• VCs Committee push for 50% increase
• Petrol subsidy funds can be channeled to pay lecturers- Akabueze
In a move to end the seven months closure of public varsities in the country, the Minister of Education, Adamu Adamu, yesterday, said government could only afford 23.5 per cent salary increase for lecturers, while a 35 per cent increment will be enjoyed by professors, as its last effort to break the industrial dispute between varsity teachers and the Federal Government.
This was fallout of the meeting between government, pro-chancellors and vice chancellors of federal universities aimed at finding lasting solutions to the ongoing strike by the Academic Staff Union of Universities (ASUU) at the National Universities Commission (NUC) in Abuja.
The union has been on strike since February 14 over revitalisation of public universities, payment of earned academic allowances and deployment of the University Transparency and Accountability Solution (UTAS) for payment of university lecturers’ salaries, among others. Amid the strike, government had invoked the ‘No work, No pay’ policy.
The Minister, who noted that President Muhammadu Buhari warned against signing agreements that the government will not be able to meet, said the only issue yet to be resolved with ASUU is the position of the law on ‘No work, No pay.’
He said: “The Federal Government can only afford a 23.5 per cent salary increase for all category of the workforce in federal universities, except for the professorial cadre, which will enjoy a 35 per cent upward review.
“Henceforth, allowances that pertain to ad-hoc duties of the academic and non-academic staff shall be paid as and when due by the Governing Councils of universities to which such services are rendered and to the staff who perform them.
“Also, a sum of N150 billion shall be provided for in the 2023 budget as funds for the revitalisation of federal universities, to be disbursed to the institutions in the first quarter of the year, and a sum of N50 billion shall be provided for in the 2023 budget for the payment of outstanding arrears of earned academic allowances, to be paid in the first quarter of the year.”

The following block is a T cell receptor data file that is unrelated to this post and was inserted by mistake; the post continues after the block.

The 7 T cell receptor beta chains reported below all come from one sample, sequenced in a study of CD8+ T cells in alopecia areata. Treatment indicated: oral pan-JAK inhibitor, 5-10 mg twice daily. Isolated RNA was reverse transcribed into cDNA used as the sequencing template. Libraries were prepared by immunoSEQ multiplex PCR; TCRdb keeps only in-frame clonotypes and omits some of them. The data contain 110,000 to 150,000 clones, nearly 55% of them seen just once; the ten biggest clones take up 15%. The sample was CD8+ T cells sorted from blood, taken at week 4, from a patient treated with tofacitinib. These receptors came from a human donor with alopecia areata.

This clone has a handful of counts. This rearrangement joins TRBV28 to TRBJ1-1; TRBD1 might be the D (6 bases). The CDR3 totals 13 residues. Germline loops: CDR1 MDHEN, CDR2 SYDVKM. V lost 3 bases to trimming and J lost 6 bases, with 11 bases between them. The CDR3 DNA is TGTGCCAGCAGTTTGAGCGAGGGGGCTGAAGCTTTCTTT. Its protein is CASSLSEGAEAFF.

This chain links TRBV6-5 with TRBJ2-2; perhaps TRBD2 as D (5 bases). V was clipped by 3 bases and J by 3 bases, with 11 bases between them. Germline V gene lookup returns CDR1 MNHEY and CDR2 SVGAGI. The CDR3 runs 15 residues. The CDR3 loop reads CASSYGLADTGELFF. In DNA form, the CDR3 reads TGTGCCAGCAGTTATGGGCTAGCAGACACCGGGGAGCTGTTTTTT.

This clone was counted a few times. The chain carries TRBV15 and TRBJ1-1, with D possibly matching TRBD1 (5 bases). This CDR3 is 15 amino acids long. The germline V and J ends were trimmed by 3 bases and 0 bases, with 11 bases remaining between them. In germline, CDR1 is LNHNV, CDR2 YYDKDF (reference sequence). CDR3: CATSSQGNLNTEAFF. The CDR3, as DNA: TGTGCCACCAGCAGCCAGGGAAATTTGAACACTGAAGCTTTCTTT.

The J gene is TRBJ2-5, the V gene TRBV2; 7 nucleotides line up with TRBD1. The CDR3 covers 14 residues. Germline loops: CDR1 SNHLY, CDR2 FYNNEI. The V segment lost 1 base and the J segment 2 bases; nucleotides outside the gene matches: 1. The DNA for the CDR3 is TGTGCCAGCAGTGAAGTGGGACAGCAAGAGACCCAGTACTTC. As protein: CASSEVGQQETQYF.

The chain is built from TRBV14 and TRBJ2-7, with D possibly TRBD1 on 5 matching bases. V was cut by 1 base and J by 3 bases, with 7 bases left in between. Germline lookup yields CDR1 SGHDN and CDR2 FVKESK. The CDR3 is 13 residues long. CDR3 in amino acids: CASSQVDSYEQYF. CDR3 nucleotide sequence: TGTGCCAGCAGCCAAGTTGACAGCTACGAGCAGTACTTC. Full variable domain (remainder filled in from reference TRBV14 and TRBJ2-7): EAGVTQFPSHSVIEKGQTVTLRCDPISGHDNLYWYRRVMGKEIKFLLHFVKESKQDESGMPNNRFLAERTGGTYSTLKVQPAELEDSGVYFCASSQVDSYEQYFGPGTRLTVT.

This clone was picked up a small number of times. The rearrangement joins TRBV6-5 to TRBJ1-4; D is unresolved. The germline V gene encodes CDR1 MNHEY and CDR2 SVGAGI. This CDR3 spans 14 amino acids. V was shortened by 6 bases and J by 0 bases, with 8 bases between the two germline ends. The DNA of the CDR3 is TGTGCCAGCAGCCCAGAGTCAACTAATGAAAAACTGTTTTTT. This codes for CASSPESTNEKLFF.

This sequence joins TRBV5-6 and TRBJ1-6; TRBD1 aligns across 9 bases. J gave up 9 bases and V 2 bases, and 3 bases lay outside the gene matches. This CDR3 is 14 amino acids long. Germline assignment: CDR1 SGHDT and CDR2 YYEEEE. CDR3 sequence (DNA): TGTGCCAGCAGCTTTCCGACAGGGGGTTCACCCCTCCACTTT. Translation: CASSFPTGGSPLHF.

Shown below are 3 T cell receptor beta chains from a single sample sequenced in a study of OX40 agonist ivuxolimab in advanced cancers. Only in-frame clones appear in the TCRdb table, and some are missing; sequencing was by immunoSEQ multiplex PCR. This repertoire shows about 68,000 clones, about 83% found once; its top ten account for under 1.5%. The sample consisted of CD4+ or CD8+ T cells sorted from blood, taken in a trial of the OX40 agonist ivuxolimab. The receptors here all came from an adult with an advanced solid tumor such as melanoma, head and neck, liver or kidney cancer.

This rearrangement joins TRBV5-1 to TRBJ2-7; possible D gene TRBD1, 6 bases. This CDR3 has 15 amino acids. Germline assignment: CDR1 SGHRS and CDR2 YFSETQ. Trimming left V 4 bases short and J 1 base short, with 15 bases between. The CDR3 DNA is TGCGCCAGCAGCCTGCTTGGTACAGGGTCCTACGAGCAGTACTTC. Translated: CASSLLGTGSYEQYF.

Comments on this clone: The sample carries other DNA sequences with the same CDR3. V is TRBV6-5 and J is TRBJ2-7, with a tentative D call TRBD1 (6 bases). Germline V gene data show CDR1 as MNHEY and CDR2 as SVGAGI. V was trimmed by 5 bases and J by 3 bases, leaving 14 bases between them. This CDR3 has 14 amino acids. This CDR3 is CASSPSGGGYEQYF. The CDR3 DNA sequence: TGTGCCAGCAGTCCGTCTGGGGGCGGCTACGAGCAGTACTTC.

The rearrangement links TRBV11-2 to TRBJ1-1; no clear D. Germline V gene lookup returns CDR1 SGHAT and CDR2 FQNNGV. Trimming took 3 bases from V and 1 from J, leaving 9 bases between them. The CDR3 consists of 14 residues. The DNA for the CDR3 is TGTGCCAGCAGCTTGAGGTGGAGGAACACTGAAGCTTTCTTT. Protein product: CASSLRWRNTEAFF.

At the meeting, the Committee of Vice Chancellors of Nigerian Universities (CVCNU) urged government to pay university professors N800,000 as against the N1.2 million negotiated by the Nimi Briggs committee. This recommendation will represent a 50 percent salary increase offer, as against the 23 percent increase being proposed by the Federal Government.
While making efforts to end the strike, the committee further set up a sustainable peace team of elders to resolve the lingering disagreement. Secretary-General of CVCNU and co-ordinator of the team, Prof. Michael Faborode, said their goal was not to allow the current impasse in the ASUU strike continue, as its toll on all stakeholders and the nation had become colossal.
Faborode said to arrive at the final list, no serving vice chancellor or pro-chancellor is included and membership was based on the record of service as recorded by the CVCNU.
The Minister insisted that government has made every effort to resolve the concerns ASUU is clinging on to for the protracted strike.
He said: “We have done the best we can in the circumstance. After inter-ministerial consultations and rounds of hard negotiations with all government agencies, we interacted with the unions. I personally, gave it all it required to resolve the current challenges.
“I met the unions anywhere and everywhere possible with facts, figures and with absolute sincerity. For example, I directly met with ASUU leadership in my house, in my office and at the ASUU Secretariat on several different occasions, in addition to other formal engagements going on.
“To be frank with all the unions, especially with ASUU, one major issue over which government and the unions could not reach amicable agreement was the issue of the law on ‘No work, No pay.’ In the spirit of sincerity, government made it clear that it would not break the law and lecturers would not be paid for the period they stayed away from work,” he said.